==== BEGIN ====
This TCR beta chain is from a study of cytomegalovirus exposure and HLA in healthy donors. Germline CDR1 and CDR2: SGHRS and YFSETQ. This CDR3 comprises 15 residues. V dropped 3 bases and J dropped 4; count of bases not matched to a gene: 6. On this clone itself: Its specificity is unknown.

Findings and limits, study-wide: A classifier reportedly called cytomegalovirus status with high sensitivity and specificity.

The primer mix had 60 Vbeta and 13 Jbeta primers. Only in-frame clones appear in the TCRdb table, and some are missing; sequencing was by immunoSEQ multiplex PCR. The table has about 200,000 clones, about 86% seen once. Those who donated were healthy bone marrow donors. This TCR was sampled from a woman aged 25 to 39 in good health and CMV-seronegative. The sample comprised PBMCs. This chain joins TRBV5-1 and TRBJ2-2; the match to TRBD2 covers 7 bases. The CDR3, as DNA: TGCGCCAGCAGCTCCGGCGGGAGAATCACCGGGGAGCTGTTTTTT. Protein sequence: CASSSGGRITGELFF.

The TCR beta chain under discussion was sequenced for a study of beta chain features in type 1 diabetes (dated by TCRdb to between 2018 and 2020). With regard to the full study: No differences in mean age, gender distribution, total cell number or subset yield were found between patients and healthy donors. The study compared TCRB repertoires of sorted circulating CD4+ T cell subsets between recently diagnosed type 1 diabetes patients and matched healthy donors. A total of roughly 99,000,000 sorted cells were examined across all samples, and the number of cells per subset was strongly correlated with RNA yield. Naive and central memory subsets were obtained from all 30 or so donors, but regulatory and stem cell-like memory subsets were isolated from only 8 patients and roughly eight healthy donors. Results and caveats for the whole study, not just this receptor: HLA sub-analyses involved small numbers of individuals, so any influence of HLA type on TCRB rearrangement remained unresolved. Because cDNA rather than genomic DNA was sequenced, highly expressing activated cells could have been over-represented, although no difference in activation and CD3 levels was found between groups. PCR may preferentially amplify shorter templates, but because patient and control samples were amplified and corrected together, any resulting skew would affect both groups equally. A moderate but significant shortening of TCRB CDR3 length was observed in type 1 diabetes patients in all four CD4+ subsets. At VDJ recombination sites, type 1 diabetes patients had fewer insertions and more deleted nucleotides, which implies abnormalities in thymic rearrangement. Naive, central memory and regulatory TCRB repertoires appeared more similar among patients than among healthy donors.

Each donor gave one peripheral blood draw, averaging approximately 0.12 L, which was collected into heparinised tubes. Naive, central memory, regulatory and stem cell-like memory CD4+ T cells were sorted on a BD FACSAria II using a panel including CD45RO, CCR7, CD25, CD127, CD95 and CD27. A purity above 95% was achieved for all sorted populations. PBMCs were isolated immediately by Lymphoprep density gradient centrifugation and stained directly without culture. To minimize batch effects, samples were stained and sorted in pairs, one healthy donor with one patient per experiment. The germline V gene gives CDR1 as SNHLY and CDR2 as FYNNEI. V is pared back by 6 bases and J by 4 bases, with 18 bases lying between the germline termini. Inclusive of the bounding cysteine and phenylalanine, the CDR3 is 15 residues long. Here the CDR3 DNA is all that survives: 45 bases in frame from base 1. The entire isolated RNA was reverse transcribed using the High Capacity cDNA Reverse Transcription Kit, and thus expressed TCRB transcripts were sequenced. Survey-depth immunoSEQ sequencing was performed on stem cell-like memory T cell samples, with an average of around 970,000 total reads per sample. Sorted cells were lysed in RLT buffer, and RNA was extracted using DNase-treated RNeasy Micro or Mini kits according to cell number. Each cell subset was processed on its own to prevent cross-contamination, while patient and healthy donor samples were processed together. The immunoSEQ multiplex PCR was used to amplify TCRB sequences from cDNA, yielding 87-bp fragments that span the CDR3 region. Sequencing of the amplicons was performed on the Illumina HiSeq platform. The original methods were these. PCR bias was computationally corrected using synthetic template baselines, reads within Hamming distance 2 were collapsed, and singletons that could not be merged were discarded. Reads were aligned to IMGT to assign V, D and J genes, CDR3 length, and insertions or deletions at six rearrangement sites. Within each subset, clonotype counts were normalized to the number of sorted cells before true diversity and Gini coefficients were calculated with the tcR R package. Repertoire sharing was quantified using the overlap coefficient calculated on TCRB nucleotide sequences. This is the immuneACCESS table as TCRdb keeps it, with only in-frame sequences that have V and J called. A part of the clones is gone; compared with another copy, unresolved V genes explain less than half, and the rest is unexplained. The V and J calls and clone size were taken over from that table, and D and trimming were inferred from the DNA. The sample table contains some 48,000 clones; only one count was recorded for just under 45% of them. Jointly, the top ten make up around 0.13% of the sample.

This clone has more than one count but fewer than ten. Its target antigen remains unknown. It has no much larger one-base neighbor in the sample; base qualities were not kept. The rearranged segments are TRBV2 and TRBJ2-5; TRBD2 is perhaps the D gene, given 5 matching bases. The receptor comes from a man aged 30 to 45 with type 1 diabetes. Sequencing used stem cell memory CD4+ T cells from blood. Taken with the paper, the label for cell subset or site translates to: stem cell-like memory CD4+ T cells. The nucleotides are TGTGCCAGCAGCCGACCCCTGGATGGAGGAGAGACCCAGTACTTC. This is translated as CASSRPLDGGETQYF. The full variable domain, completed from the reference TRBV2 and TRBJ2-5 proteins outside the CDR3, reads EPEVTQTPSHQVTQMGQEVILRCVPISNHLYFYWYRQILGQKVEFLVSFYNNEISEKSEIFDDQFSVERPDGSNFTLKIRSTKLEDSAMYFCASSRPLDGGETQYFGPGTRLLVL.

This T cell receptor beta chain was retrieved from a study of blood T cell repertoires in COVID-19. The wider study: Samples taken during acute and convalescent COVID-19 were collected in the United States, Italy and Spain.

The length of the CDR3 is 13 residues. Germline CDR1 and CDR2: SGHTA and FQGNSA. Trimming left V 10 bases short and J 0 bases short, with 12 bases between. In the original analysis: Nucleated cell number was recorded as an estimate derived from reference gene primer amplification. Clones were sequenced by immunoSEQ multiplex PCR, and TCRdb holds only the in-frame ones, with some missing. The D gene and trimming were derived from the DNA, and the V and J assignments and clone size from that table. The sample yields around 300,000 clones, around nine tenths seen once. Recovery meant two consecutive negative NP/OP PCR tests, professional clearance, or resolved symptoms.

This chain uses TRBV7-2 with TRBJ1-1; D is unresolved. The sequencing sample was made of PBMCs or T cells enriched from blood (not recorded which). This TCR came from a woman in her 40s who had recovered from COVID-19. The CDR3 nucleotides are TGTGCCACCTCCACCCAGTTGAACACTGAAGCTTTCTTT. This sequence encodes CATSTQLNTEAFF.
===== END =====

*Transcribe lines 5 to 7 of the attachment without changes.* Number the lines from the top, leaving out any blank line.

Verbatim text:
Each donor gave one peripheral blood draw, averaging approximately 0.12 L, which was collected into heparinised tubes. Naive, central memory, regulatory and stem cell-like memory CD4+ T cells were sorted on a BD FACSAria II using a panel including CD45RO, CCR7, CD25, CD127, CD95 and CD27. A purity above 95% was achieved for all sorted populations. PBMCs were isolated immediately by Lymphoprep density gradient centrifugation and stained directly without culture. To minimize batch effects, samples were stained and sorted in pairs, one healthy donor with one patient per experiment. The germline V gene gives CDR1 as SNHLY and CDR2 as FYNNEI. V is pared back by 6 bases and J by 4 bases, with 18 bases lying between the germline termini. Inclusive of the bounding cysteine and phenylalanine, the CDR3 is 15 residues long. Here the CDR3 DNA is all that survives: 45 bases in frame from base 1. The entire isolated RNA was reverse transcribed using the High Capacity cDNA Reverse Transcription Kit, and thus expressed TCRB transcripts were sequenced. Survey-depth immunoSEQ sequencing was performed on stem cell-like memory T cell samples, with an average of around 970,000 total reads per sample. Sorted cells were lysed in RLT buffer, and RNA was extracted using DNase-treated RNeasy Micro or Mini kits according to cell number. Each cell subset was processed on its own to prevent cross-contamination, while patient and healthy donor samples were processed together. The immunoSEQ multiplex PCR was used to amplify TCRB sequences from cDNA, yielding 87-bp fragments that span the CDR3 region. Sequencing of the amplicons was performed on the Illumina HiSeq platform. The original methods were these. PCR bias was computationally corrected using synthetic template baselines, reads within Hamming distance 2 were collapsed, and singletons that could not be merged were discarded. Reads were aligned to IMGT to assign V, D and J genes, CDR3 length, and insertions or deletions at six rearrangement sites. Within each subset, clonotype counts were normalized to the number of sorted cells before true diversity and Gini coefficients were calculated with the tcR R package. Repertoire sharing was quantified using the overlap coefficient calculated on TCRB nucleotide sequences. This is the immuneACCESS table as TCRdb keeps it, with only in-frame sequences that have V and J called. A part of the clones is gone; compared with another copy, unresolved V genes explain less than half, and the rest is unexplained. The V and J calls and clone size were taken over from that table, and D and trimming were inferred from the DNA. The sample table contains some 48,000 clones; only one count was recorded for just under 45% of them. Jointly, the top ten make up around 0.13% of the sample.

This clone has more than one count but fewer than ten. Its target antigen remains unknown. It has no much larger one-base neighbor in the sample; base qualities were not kept. The rearranged segments are TRBV2 and TRBJ2-5; TRBD2 is perhaps the D gene, given 5 matching bases. The receptor comes from a man aged 30 to 45 with type 1 diabetes. Sequencing used stem cell memory CD4+ T cells from blood. Taken with the paper, the label for cell subset or site translates to: stem cell-like memory CD4+ T cells. The nucleotides are TGTGCCAGCAGCCGACCCCTGGATGGAGGAGAGACCCAGTACTTC. This is translated as CASSRPLDGGETQYF. The full variable domain, completed from the reference TRBV2 and TRBJ2-5 proteins outside the CDR3, reads EPEVTQTPSHQVTQMGQEVILRCVPISNHLYFYWYRQILGQKVEFLVSFYNNEISEKSEIFDDQFSVERPDGSNFTLKIRSTKLEDSAMYFCASSRPLDGGETQYFGPGTRLLVL.

This T cell receptor beta chain was retrieved from a study of blood T cell repertoires in COVID-19. The wider study: Samples taken during acute and convalescent COVID-19 were collected in the United States, Italy and Spain.